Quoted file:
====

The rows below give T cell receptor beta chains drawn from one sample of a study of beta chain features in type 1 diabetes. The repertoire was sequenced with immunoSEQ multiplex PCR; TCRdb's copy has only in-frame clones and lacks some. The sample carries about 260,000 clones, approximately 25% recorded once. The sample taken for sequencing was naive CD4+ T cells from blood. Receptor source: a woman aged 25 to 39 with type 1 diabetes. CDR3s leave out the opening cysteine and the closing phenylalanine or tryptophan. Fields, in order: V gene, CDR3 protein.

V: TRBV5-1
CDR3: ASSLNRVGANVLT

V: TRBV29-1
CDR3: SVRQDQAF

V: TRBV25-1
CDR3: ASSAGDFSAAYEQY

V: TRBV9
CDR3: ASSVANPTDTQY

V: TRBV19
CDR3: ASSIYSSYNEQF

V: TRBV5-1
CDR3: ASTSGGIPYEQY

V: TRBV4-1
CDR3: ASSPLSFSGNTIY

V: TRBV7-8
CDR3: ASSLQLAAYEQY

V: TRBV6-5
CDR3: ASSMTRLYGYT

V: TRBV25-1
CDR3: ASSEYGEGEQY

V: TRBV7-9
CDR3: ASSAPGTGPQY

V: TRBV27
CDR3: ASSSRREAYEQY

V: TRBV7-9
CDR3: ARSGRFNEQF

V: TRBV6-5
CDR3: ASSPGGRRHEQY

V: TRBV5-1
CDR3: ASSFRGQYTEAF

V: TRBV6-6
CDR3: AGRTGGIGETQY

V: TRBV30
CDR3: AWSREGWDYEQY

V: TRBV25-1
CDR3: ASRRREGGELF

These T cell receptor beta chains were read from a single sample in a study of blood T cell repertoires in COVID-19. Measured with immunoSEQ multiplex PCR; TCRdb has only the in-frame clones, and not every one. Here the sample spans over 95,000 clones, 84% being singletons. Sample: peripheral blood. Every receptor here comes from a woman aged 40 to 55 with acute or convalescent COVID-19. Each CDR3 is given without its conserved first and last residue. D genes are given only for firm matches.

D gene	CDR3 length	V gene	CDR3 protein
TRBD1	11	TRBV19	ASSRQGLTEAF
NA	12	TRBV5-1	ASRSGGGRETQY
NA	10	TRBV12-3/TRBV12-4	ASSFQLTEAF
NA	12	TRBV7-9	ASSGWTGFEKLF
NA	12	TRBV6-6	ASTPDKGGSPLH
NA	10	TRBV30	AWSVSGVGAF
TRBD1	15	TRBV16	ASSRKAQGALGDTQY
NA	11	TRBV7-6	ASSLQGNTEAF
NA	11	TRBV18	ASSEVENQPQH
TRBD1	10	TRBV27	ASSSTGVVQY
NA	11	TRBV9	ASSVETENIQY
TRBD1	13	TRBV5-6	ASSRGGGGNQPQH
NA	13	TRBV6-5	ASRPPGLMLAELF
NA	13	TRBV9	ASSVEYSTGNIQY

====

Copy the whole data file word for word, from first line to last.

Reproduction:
The rows below give T cell receptor beta chains drawn from one sample of a study of beta chain features in type 1 diabetes. The repertoire was sequenced with immunoSEQ multiplex PCR; TCRdb's copy has only in-frame clones and lacks some. The sample carries about 260,000 clones, approximately 25% recorded once. The sample taken for sequencing was naive CD4+ T cells from blood. Receptor source: a woman aged 25 to 39 with type 1 diabetes. CDR3s leave out the opening cysteine and the closing phenylalanine or tryptophan. Fields, in order: V gene, CDR3 protein.

V: TRBV5-1
CDR3: ASSLNRVGANVLT

V: TRBV29-1
CDR3: SVRQDQAF

V: TRBV25-1
CDR3: ASSAGDFSAAYEQY

V: TRBV9
CDR3: ASSVANPTDTQY

V: TRBV19
CDR3: ASSIYSSYNEQF

V: TRBV5-1
CDR3: ASTSGGIPYEQY

V: TRBV4-1
CDR3: ASSPLSFSGNTIY

V: TRBV7-8
CDR3: ASSLQLAAYEQY

V: TRBV6-5
CDR3: ASSMTRLYGYT

V: TRBV25-1
CDR3: ASSEYGEGEQY

V: TRBV7-9
CDR3: ASSAPGTGPQY

V: TRBV27
CDR3: ASSSRREAYEQY

V: TRBV7-9
CDR3: ARSGRFNEQF

V: TRBV6-5
CDR3: ASSPGGRRHEQY

V: TRBV5-1
CDR3: ASSFRGQYTEAF

V: TRBV6-6
CDR3: AGRTGGIGETQY

V: TRBV30
CDR3: AWSREGWDYEQY

V: TRBV25-1
CDR3: ASRRREGGELF

These T cell receptor beta chains were read from a single sample in a study of blood T cell repertoires in COVID-19. Measured with immunoSEQ multiplex PCR; TCRdb has only the in-frame clones, and not every one. Here the sample spans over 95,000 clones, 84% being singletons. Sample: peripheral blood. Every receptor here comes from a woman aged 40 to 55 with acute or convalescent COVID-19. Each CDR3 is given without its conserved first and last residue. D genes are given only for firm matches.

D gene	CDR3 length	V gene	CDR3 protein
TRBD1	11	TRBV19	ASSRQGLTEAF
NA	12	TRBV5-1	ASRSGGGRETQY
NA	10	TRBV12-3/TRBV12-4	ASSFQLTEAF
NA	12	TRBV7-9	ASSGWTGFEKLF
NA	12	TRBV6-6	ASTPDKGGSPLH
NA	10	TRBV30	AWSVSGVGAF
TRBD1	15	TRBV16	ASSRKAQGALGDTQY
NA	11	TRBV7-6	ASSLQGNTEAF
NA	11	TRBV18	ASSEVENQPQH
TRBD1	10	TRBV27	ASSSTGVVQY
NA	11	TRBV9	ASSVETENIQY
TRBD1	13	TRBV5-6	ASSRGGGGNQPQH
NA	13	TRBV6-5	ASRPPGLMLAELF
NA	13	TRBV9	ASSVEYSTGNIQY